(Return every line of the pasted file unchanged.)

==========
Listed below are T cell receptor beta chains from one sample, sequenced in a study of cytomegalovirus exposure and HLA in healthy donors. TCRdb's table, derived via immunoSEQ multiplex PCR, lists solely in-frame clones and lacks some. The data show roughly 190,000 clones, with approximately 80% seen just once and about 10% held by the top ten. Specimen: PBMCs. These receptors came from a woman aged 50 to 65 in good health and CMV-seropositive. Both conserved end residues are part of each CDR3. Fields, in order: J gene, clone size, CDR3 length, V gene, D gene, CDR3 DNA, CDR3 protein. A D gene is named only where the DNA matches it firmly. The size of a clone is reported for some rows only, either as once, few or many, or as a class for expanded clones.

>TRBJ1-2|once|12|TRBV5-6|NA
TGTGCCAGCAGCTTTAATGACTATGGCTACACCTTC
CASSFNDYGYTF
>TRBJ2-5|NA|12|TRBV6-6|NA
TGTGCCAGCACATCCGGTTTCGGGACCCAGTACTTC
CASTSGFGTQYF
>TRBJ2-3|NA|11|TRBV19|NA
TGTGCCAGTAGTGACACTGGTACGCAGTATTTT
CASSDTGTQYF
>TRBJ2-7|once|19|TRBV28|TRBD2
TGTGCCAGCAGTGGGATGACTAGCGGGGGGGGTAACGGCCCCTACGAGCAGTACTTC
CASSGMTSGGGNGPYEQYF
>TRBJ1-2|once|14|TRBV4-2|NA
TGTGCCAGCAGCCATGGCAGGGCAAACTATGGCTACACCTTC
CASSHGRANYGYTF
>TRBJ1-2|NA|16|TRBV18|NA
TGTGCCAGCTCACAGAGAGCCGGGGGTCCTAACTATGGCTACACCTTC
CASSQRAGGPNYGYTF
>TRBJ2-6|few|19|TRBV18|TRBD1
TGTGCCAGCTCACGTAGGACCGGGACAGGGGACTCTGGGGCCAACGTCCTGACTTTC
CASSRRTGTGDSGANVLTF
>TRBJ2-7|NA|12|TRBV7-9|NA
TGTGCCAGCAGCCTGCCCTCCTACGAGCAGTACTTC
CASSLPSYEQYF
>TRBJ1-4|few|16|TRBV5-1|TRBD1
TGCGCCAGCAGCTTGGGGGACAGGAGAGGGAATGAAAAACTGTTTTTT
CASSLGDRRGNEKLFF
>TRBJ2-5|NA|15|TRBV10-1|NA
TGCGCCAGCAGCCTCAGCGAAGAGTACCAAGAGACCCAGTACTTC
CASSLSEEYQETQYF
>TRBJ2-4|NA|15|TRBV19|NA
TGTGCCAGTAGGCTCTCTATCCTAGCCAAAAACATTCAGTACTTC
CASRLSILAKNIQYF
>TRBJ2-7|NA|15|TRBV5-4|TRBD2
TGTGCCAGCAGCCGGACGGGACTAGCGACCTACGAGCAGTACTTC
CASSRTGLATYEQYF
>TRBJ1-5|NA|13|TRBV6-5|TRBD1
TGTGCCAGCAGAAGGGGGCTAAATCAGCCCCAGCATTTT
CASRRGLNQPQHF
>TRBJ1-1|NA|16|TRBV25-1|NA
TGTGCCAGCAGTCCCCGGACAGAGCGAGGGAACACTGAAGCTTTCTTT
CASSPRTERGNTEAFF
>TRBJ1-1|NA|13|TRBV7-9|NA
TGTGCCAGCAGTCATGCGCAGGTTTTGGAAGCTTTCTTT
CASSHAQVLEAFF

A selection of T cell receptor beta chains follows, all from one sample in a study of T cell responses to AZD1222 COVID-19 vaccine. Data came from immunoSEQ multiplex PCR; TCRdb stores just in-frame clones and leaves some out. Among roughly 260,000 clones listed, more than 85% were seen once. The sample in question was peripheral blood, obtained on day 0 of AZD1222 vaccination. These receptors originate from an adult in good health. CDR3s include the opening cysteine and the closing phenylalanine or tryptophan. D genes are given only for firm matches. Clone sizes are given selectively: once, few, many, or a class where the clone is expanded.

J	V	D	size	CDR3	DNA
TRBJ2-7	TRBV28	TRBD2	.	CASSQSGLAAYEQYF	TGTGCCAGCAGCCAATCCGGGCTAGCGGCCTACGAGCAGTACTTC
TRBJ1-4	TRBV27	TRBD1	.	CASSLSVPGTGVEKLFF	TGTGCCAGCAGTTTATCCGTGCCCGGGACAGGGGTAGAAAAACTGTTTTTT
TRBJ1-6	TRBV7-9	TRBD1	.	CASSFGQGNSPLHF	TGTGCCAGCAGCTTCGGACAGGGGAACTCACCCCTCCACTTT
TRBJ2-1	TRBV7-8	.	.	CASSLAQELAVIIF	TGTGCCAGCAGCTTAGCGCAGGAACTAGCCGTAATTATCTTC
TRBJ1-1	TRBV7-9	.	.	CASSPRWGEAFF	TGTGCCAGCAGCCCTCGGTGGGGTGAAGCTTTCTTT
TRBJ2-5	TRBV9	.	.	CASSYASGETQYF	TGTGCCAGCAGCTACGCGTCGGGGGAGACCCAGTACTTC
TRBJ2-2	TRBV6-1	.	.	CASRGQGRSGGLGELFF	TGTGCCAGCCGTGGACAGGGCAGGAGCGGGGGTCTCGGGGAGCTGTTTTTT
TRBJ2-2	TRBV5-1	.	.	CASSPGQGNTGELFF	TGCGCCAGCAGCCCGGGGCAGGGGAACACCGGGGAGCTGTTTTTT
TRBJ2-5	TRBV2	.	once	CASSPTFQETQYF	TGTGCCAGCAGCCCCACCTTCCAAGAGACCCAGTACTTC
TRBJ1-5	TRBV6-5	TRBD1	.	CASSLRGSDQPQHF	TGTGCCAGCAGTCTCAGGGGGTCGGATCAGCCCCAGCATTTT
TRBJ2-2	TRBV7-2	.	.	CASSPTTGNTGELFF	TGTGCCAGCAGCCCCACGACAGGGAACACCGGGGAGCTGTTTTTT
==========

Listed below are T cell receptor beta chains from one sample, sequenced in a study of cytomegalovirus exposure and HLA in healthy donors. TCRdb's table, derived via immunoSEQ multiplex PCR, lists solely in-frame clones and lacks some. The data show roughly 190,000 clones, with approximately 80% seen just once and about 10% held by the top ten. Specimen: PBMCs. These receptors came from a woman aged 50 to 65 in good health and CMV-seropositive. Both conserved end residues are part of each CDR3. Fields, in order: J gene, clone size, CDR3 length, V gene, D gene, CDR3 DNA, CDR3 protein. A D gene is named only where the DNA matches it firmly. The size of a clone is reported for some rows only, either as once, few or many, or as a class for expanded clones.

>TRBJ1-2|once|12|TRBV5-6|NA
TGTGCCAGCAGCTTTAATGACTATGGCTACACCTTC
CASSFNDYGYTF
>TRBJ2-5|NA|12|TRBV6-6|NA
TGTGCCAGCACATCCGGTTTCGGGACCCAGTACTTC
CASTSGFGTQYF
>TRBJ2-3|NA|11|TRBV19|NA
TGTGCCAGTAGTGACACTGGTACGCAGTATTTT
CASSDTGTQYF
>TRBJ2-7|once|19|TRBV28|TRBD2
TGTGCCAGCAGTGGGATGACTAGCGGGGGGGGTAACGGCCCCTACGAGCAGTACTTC
CASSGMTSGGGNGPYEQYF
>TRBJ1-2|once|14|TRBV4-2|NA
TGTGCCAGCAGCCATGGCAGGGCAAACTATGGCTACACCTTC
CASSHGRANYGYTF
>TRBJ1-2|NA|16|TRBV18|NA
TGTGCCAGCTCACAGAGAGCCGGGGGTCCTAACTATGGCTACACCTTC
CASSQRAGGPNYGYTF
>TRBJ2-6|few|19|TRBV18|TRBD1
TGTGCCAGCTCACGTAGGACCGGGACAGGGGACTCTGGGGCCAACGTCCTGACTTTC
CASSRRTGTGDSGANVLTF
>TRBJ2-7|NA|12|TRBV7-9|NA
TGTGCCAGCAGCCTGCCCTCCTACGAGCAGTACTTC
CASSLPSYEQYF
>TRBJ1-4|few|16|TRBV5-1|TRBD1
TGCGCCAGCAGCTTGGGGGACAGGAGAGGGAATGAAAAACTGTTTTTT
CASSLGDRRGNEKLFF
>TRBJ2-5|NA|15|TRBV10-1|NA
TGCGCCAGCAGCCTCAGCGAAGAGTACCAAGAGACCCAGTACTTC
CASSLSEEYQETQYF
>TRBJ2-4|NA|15|TRBV19|NA
TGTGCCAGTAGGCTCTCTATCCTAGCCAAAAACATTCAGTACTTC
CASRLSILAKNIQYF
>TRBJ2-7|NA|15|TRBV5-4|TRBD2
TGTGCCAGCAGCCGGACGGGACTAGCGACCTACGAGCAGTACTTC
CASSRTGLATYEQYF
>TRBJ1-5|NA|13|TRBV6-5|TRBD1
TGTGCCAGCAGAAGGGGGCTAAATCAGCCCCAGCATTTT
CASRRGLNQPQHF
>TRBJ1-1|NA|16|TRBV25-1|NA
TGTGCCAGCAGTCCCCGGACAGAGCGAGGGAACACTGAAGCTTTCTTT
CASSPRTERGNTEAFF
>TRBJ1-1|NA|13|TRBV7-9|NA
TGTGCCAGCAGTCATGCGCAGGTTTTGGAAGCTTTCTTT
CASSHAQVLEAFF

A selection of T cell receptor beta chains follows, all from one sample in a study of T cell responses to AZD1222 COVID-19 vaccine. Data came from immunoSEQ multiplex PCR; TCRdb stores just in-frame clones and leaves some out. Among roughly 260,000 clones listed, more than 85% were seen once. The sample in question was peripheral blood, obtained on day 0 of AZD1222 vaccination. These receptors originate from an adult in good health. CDR3s include the opening cysteine and the closing phenylalanine or tryptophan. D genes are given only for firm matches. Clone sizes are given selectively: once, few, many, or a class where the clone is expanded.

J	V	D	size	CDR3	DNA
TRBJ2-7	TRBV28	TRBD2	.	CASSQSGLAAYEQYF	TGTGCCAGCAGCCAATCCGGGCTAGCGGCCTACGAGCAGTACTTC
TRBJ1-4	TRBV27	TRBD1	.	CASSLSVPGTGVEKLFF	TGTGCCAGCAGTTTATCCGTGCCCGGGACAGGGGTAGAAAAACTGTTTTTT
TRBJ1-6	TRBV7-9	TRBD1	.	CASSFGQGNSPLHF	TGTGCCAGCAGCTTCGGACAGGGGAACTCACCCCTCCACTTT
TRBJ2-1	TRBV7-8	.	.	CASSLAQELAVIIF	TGTGCCAGCAGCTTAGCGCAGGAACTAGCCGTAATTATCTTC
TRBJ1-1	TRBV7-9	.	.	CASSPRWGEAFF	TGTGCCAGCAGCCCTCGGTGGGGTGAAGCTTTCTTT
TRBJ2-5	TRBV9	.	.	CASSYASGETQYF	TGTGCCAGCAGCTACGCGTCGGGGGAGACCCAGTACTTC
TRBJ2-2	TRBV6-1	.	.	CASRGQGRSGGLGELFF	TGTGCCAGCCGTGGACAGGGCAGGAGCGGGGGTCTCGGGGAGCTGTTTTTT
TRBJ2-2	TRBV5-1	.	.	CASSPGQGNTGELFF	TGCGCCAGCAGCCCGGGGCAGGGGAACACCGGGGAGCTGTTTTTT
TRBJ2-5	TRBV2	.	once	CASSPTFQETQYF	TGTGCCAGCAGCCCCACCTTCCAAGAGACCCAGTACTTC
TRBJ1-5	TRBV6-5	TRBD1	.	CASSLRGSDQPQHF	TGTGCCAGCAGTCTCAGGGGGTCGGATCAGCCCCAGCATTTT
TRBJ2-2	TRBV7-2	.	.	CASSPTTGNTGELFF	TGTGCCAGCAGCCCCACGACAGGGAACACCGGGGAGCTGTTTTTT